The deal ends speculation over who will drive alongside Max Verstappen next year and closes off the final available seat in which a driver can reasonably expect to compete for the 2025 drivers’ title.

While commercial factors – as with any driver deal – were undoubtedly a consideration in Red Bull re-signing Perez, with the Mexican hugely popular in and beyond the Latin American market, the biggest factor in the decision is surely the happiness of Verstappen.

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Sky Sports News’ Craig Slater explains how the news of Sergio Perez’s two-year contract extension at Red Bull impacts the Formula One driver market

Despite being officially contracted to Red Bull until the end of 2028, Verstappen leaving before that date has become a realistic possibility amid unrest at the top of the team, rivals closing in on track, and a looming change of regulations in 2026.

While the relationship between Verstappen and Perez hasn’t always been perfect, there has been very minimal friction for a long period of time, and keeping him would appear unlikely to upset the Dutchman or his advisors.

The most realistic alternative was Carlos Sainz, but Red Bull would have risked irking the Verstappen re-forming a pairing that experienced tension when driving together for Toro Rosso in 2015 and 2016.

While keeping Perez ensures Red Bull remain with the weakest driver at any of the top teams, Christian Horner will hope that in doing so he is significantly boosting his chances of keeping the sport’s top driver for the foreseeable future.

As for Sainz, with Red Bull off the table, Williams and Sauber appear to be the only realistic 2025 options for the outgoing Ferrari driver.

Hamilton gets new part after cryptic Monaco comments

Hoping to gatecrash the battle for race victories are Mercedes, but barring something very dramatic happening with the weather, Canada is likely coming too soon for such hopes to be realistic.

The new front wing that George Russell used in Monaco will now be on Lewis Hamilton’s car too, and Canada will provide a far better measuring stick for the part’s impact than Monaco could.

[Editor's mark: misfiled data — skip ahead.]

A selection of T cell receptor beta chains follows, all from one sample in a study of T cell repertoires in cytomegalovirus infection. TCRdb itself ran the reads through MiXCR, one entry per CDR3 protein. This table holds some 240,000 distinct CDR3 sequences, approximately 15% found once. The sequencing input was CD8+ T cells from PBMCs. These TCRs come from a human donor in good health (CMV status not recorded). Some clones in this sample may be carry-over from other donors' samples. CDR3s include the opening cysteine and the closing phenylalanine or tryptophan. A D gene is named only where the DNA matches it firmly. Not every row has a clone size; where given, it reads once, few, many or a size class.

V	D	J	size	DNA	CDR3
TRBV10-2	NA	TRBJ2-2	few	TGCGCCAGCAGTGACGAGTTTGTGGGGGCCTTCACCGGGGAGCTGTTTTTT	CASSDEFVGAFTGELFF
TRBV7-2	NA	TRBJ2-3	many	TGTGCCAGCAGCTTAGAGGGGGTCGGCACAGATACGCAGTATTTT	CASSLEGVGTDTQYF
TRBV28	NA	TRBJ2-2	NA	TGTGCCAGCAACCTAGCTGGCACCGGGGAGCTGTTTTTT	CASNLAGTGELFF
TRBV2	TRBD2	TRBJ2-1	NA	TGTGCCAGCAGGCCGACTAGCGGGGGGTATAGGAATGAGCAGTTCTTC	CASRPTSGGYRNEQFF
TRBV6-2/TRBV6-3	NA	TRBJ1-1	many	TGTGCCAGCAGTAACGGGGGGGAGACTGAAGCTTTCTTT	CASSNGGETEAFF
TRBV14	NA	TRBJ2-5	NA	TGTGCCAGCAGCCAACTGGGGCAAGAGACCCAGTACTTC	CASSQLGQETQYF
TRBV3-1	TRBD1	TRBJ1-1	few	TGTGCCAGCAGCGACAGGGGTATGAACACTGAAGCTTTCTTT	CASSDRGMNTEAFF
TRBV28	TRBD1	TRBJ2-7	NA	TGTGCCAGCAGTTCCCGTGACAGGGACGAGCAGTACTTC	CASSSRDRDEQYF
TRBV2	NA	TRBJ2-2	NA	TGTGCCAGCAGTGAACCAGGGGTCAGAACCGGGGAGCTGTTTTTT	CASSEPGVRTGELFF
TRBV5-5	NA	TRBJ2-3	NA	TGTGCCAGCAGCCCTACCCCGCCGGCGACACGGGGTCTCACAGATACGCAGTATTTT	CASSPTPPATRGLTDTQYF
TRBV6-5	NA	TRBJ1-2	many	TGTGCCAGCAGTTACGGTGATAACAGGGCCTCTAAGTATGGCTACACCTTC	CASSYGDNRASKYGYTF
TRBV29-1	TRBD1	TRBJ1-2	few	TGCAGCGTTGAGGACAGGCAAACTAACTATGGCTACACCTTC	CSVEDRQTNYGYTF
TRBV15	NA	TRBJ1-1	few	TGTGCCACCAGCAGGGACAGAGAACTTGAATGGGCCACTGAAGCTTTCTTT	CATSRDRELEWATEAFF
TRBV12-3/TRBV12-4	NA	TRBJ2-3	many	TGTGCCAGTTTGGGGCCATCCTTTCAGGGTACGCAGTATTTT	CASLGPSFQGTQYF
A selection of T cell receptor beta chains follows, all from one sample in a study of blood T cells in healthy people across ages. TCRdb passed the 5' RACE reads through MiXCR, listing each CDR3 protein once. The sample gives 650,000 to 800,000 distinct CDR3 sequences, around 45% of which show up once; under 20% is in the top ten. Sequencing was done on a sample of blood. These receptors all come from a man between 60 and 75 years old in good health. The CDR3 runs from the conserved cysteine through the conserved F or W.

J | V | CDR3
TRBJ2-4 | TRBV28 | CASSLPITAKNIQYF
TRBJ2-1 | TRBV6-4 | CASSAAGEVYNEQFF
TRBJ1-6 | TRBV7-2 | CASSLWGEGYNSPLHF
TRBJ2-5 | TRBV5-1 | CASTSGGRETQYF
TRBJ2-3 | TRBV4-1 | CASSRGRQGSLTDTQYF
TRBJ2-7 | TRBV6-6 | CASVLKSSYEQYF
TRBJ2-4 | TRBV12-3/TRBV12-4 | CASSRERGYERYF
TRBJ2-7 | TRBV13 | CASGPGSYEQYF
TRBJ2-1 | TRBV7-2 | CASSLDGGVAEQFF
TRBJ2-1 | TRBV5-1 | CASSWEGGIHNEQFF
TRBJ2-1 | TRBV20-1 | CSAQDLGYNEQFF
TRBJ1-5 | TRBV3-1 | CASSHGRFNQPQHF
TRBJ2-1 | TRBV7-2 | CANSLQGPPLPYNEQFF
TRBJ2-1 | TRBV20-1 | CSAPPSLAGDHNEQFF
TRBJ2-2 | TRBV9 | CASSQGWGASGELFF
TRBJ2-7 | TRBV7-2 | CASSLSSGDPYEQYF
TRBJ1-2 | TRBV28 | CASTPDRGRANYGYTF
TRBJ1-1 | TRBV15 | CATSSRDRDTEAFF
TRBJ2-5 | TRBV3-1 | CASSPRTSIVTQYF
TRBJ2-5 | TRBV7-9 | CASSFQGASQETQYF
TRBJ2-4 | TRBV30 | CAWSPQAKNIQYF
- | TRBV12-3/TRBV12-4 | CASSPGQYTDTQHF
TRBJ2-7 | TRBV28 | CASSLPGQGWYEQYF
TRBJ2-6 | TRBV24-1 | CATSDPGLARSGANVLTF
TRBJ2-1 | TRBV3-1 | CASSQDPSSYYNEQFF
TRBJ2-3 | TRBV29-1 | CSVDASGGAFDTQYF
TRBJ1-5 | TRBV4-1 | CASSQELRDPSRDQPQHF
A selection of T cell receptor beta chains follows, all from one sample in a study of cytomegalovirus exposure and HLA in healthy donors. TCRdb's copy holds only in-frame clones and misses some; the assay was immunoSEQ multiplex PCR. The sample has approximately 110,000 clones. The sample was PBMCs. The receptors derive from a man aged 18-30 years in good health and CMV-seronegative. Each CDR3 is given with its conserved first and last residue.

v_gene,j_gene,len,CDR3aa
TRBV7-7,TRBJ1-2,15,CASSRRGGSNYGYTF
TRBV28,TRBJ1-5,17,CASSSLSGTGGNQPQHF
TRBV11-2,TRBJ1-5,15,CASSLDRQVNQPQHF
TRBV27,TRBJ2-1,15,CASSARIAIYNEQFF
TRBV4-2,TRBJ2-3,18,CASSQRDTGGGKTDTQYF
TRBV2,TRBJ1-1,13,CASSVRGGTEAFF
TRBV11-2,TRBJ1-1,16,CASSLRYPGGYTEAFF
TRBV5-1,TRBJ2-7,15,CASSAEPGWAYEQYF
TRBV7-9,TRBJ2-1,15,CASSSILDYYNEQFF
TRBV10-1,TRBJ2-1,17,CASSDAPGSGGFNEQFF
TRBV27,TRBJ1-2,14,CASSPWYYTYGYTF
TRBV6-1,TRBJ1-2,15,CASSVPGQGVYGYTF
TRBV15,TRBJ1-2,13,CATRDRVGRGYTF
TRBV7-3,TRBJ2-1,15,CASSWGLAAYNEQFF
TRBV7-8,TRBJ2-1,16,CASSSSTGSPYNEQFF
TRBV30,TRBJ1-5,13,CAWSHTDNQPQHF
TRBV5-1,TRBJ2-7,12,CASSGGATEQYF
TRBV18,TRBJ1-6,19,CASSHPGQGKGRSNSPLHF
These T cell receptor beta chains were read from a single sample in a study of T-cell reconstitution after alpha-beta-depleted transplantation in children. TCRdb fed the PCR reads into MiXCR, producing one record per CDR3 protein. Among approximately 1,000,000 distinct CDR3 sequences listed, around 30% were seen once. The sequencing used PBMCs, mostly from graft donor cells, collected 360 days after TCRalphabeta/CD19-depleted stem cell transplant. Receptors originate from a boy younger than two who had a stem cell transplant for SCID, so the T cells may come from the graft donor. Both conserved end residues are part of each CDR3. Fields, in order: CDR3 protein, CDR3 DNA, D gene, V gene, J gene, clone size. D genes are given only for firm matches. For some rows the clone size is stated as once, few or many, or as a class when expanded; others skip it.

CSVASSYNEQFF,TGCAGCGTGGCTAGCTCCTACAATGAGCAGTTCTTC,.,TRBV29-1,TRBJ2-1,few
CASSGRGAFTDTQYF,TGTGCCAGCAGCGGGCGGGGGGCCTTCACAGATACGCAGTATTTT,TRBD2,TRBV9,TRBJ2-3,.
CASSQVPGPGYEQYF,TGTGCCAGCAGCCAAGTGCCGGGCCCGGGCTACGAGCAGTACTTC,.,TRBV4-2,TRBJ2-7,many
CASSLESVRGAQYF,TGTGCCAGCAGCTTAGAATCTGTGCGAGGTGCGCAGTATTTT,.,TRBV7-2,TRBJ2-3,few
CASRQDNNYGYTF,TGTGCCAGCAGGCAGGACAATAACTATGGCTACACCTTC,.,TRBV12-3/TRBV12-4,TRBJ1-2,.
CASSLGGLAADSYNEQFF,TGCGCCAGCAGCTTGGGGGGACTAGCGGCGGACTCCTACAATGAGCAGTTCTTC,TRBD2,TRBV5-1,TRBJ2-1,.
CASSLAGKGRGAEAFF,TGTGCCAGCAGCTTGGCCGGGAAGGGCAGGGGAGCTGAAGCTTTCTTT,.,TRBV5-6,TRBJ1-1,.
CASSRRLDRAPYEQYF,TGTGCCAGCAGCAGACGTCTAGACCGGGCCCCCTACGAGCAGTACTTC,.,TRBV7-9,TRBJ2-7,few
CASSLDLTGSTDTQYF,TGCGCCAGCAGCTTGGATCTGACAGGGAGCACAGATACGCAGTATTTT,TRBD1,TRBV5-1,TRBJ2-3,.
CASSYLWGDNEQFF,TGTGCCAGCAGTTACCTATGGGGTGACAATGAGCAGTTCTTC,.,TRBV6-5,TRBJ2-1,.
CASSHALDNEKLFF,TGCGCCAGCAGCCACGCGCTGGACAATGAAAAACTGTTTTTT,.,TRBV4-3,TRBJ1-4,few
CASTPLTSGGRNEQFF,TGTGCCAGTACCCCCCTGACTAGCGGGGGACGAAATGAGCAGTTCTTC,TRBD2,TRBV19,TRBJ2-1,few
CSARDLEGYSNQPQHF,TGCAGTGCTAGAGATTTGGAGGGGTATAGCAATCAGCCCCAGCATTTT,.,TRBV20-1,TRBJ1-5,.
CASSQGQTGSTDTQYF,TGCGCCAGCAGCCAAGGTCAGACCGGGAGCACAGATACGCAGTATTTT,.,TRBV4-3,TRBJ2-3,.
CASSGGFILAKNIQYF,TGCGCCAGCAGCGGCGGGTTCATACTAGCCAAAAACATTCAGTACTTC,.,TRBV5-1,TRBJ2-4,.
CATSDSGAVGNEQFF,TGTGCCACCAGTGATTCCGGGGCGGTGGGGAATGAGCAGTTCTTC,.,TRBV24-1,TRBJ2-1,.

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Following the Monaco GP Qualifying, Lewis Hamilton expressed his confusion over his performance in qualifying compared to practice

The use of the part, of which only one was ready in time for Monaco, appeared to factor into some quite strange comments Hamilton made to Sky Sports F1 after Qualifying, when he said that he doesn’t anticipate beating Russell over one lap on any occasion for the remainder of the year.

The somewhat cryptic comments, which came with Hamilton 7-1 down to Russell in Qualifying this season, appeared to be the first real signs of tension growing between Hamilton and Mercedes during his final season before joining Ferrari.

Mercedes insisted that Hamilton had not wanted to run the new front wing and was happy for Russell to do so, but the seven-time world champion appears to be suspicious of Russell, who will remain with the team next season, receiving preferential treatment.

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Speaking on the Sky Sports F1 Podcast, David Croft and Simon Lazen discuss if discuss if Carlos Sainz is frustrated about losing his seat to Lewis Hamilton